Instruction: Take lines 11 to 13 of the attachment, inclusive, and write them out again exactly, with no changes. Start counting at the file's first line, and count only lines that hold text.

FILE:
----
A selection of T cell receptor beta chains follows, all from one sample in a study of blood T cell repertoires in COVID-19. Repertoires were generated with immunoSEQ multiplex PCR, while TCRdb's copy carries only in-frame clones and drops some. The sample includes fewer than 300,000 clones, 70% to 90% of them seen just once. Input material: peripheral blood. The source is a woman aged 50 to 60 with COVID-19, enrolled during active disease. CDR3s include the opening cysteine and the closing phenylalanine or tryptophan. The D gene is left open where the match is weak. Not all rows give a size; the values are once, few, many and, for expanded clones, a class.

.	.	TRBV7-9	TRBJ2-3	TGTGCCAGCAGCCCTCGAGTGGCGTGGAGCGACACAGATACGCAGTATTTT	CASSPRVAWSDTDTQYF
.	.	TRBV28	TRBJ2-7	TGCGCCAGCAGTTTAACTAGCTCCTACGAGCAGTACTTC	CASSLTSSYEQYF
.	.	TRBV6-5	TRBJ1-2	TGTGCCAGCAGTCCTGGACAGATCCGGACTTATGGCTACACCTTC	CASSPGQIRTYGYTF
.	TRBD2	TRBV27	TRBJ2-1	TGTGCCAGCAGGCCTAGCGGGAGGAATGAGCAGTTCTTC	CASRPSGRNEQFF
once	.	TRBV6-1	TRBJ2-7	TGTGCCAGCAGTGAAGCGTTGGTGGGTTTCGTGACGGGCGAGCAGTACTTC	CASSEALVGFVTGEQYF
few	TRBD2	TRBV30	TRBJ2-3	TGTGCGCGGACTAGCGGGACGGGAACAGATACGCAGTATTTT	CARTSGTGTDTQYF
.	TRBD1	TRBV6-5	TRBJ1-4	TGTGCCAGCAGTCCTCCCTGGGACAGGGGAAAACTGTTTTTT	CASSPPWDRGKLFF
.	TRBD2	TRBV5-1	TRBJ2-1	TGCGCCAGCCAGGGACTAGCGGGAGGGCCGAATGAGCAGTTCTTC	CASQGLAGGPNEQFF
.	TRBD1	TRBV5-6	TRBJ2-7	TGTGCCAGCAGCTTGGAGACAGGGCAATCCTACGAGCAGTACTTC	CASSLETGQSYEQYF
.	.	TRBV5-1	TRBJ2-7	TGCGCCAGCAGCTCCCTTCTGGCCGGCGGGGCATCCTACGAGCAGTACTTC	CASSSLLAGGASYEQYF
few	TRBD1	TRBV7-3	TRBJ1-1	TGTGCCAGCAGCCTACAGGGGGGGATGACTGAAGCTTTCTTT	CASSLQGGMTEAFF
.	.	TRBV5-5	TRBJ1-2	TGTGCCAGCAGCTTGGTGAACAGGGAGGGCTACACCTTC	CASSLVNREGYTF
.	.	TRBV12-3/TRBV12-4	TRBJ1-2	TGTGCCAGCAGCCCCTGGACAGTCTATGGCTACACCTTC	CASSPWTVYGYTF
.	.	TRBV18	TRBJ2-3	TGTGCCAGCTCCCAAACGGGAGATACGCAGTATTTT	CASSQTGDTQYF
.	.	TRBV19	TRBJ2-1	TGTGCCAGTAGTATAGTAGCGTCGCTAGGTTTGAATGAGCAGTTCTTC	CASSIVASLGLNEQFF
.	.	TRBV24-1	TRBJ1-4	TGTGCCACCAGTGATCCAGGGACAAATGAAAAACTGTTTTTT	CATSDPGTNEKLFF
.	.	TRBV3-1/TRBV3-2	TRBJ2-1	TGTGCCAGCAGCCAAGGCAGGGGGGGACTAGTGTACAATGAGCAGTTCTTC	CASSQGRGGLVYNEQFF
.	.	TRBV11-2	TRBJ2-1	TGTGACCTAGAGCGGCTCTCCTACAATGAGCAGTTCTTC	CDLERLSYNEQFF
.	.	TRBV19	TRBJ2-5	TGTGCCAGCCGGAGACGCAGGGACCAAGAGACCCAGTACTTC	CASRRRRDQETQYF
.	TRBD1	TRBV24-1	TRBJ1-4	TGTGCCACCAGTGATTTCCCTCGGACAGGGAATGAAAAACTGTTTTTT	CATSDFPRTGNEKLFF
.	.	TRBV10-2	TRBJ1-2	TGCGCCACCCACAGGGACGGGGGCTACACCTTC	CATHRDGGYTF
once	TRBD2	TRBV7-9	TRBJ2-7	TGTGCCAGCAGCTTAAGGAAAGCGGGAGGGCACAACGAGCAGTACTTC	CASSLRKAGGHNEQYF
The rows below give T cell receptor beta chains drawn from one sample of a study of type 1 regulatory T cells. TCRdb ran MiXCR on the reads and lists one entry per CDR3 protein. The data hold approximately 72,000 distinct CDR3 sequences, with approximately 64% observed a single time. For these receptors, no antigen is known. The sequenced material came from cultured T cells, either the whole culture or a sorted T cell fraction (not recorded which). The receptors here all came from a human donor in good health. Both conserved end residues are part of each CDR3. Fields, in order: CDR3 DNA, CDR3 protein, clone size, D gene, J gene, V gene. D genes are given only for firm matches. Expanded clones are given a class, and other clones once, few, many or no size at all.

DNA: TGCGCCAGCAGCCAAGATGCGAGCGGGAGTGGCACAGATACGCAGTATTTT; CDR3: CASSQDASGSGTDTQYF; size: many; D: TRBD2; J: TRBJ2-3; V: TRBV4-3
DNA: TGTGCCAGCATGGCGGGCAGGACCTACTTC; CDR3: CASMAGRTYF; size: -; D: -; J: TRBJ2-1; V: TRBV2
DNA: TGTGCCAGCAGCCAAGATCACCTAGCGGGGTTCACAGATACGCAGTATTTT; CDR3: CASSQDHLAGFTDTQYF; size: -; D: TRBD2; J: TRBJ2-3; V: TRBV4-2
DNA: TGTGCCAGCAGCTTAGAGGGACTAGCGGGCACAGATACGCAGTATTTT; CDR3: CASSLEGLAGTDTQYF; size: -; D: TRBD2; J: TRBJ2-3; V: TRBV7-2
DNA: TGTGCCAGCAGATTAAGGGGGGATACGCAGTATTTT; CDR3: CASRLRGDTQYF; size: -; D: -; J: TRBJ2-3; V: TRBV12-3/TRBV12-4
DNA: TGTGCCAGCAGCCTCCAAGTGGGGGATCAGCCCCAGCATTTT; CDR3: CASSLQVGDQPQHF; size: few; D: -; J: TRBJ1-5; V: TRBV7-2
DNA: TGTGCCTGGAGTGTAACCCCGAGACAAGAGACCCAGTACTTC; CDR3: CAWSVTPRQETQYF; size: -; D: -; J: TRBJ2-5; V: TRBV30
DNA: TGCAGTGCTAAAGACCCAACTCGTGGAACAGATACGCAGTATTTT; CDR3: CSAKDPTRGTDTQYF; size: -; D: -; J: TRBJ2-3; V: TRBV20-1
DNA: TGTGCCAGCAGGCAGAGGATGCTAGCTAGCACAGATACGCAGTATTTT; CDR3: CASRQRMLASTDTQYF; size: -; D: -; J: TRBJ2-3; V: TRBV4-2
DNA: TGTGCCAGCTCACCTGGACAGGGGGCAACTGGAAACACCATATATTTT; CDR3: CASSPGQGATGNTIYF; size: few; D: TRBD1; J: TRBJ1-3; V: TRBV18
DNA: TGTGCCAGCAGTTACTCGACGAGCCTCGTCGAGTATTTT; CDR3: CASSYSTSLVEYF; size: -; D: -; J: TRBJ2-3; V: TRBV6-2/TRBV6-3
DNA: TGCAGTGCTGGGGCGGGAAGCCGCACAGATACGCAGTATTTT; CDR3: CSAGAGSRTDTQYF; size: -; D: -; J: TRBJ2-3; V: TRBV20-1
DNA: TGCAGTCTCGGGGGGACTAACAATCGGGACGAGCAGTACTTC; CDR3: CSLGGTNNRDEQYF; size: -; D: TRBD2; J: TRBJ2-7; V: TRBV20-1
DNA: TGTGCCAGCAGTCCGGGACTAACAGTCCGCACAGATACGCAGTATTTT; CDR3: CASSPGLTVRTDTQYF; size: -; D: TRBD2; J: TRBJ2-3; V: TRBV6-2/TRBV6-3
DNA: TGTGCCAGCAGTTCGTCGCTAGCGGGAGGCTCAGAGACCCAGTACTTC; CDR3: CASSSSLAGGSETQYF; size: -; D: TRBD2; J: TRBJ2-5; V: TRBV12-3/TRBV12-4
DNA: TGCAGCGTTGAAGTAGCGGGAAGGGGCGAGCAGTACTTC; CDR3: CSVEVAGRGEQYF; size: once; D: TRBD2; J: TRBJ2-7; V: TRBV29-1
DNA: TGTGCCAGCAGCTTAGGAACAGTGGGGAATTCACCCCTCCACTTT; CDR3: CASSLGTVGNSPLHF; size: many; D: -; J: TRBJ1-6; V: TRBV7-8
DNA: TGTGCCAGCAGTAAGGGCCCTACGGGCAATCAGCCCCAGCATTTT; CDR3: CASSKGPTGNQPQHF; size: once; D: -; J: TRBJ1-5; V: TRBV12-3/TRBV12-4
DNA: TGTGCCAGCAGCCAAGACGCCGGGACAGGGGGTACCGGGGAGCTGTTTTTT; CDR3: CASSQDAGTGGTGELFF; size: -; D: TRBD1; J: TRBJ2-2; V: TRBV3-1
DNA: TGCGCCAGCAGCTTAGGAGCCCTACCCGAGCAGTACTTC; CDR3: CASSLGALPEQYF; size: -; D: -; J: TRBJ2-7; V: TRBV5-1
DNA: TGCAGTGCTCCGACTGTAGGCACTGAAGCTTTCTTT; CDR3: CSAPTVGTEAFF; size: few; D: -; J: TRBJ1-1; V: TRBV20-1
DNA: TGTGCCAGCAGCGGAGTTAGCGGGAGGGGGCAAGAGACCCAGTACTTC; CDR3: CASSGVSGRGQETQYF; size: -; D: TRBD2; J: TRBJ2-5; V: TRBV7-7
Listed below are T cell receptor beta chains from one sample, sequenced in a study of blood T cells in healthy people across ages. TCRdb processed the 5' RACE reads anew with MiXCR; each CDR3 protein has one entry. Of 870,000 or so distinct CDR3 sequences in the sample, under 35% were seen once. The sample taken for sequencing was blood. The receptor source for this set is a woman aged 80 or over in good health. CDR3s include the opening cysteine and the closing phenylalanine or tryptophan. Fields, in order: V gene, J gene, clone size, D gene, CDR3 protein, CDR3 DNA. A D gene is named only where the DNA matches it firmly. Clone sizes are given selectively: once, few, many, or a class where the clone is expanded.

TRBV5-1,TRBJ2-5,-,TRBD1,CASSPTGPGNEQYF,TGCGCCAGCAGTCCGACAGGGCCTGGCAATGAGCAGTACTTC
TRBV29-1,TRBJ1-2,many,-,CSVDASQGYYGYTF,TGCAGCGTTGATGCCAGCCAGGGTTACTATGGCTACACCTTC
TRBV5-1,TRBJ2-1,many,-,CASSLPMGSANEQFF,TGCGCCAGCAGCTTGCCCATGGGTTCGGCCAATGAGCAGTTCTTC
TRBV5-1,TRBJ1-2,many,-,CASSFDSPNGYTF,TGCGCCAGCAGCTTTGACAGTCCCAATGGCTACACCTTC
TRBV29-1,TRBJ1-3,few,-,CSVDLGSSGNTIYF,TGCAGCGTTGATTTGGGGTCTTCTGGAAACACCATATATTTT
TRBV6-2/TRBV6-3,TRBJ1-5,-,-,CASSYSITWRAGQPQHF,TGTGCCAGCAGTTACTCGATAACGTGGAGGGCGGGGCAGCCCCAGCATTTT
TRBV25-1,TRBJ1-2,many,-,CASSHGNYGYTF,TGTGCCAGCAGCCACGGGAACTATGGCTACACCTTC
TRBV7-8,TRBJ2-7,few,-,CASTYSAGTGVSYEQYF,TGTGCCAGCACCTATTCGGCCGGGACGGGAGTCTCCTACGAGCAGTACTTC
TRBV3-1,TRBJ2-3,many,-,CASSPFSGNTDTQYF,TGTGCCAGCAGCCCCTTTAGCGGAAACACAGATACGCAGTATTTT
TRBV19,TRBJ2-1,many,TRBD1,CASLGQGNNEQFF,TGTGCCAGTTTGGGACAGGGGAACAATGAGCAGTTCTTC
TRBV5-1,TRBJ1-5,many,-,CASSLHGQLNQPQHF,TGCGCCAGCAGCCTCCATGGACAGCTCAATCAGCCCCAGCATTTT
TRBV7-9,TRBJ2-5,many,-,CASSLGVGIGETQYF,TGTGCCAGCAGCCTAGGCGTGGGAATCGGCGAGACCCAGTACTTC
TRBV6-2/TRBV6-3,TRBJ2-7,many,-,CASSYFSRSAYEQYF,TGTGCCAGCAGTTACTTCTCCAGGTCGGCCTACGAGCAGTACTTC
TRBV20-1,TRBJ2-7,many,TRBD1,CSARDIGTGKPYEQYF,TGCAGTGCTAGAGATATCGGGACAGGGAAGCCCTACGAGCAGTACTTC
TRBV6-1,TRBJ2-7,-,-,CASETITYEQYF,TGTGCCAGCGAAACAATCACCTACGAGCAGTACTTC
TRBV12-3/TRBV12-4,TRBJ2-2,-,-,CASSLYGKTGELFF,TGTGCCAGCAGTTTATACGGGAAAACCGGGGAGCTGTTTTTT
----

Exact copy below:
.	.	TRBV5-1	TRBJ2-7	TGCGCCAGCAGCTCCCTTCTGGCCGGCGGGGCATCCTACGAGCAGTACTTC	CASSSLLAGGASYEQYF
few	TRBD1	TRBV7-3	TRBJ1-1	TGTGCCAGCAGCCTACAGGGGGGGATGACTGAAGCTTTCTTT	CASSLQGGMTEAFF
.	.	TRBV5-5	TRBJ1-2	TGTGCCAGCAGCTTGGTGAACAGGGAGGGCTACACCTTC	CASSLVNREGYTF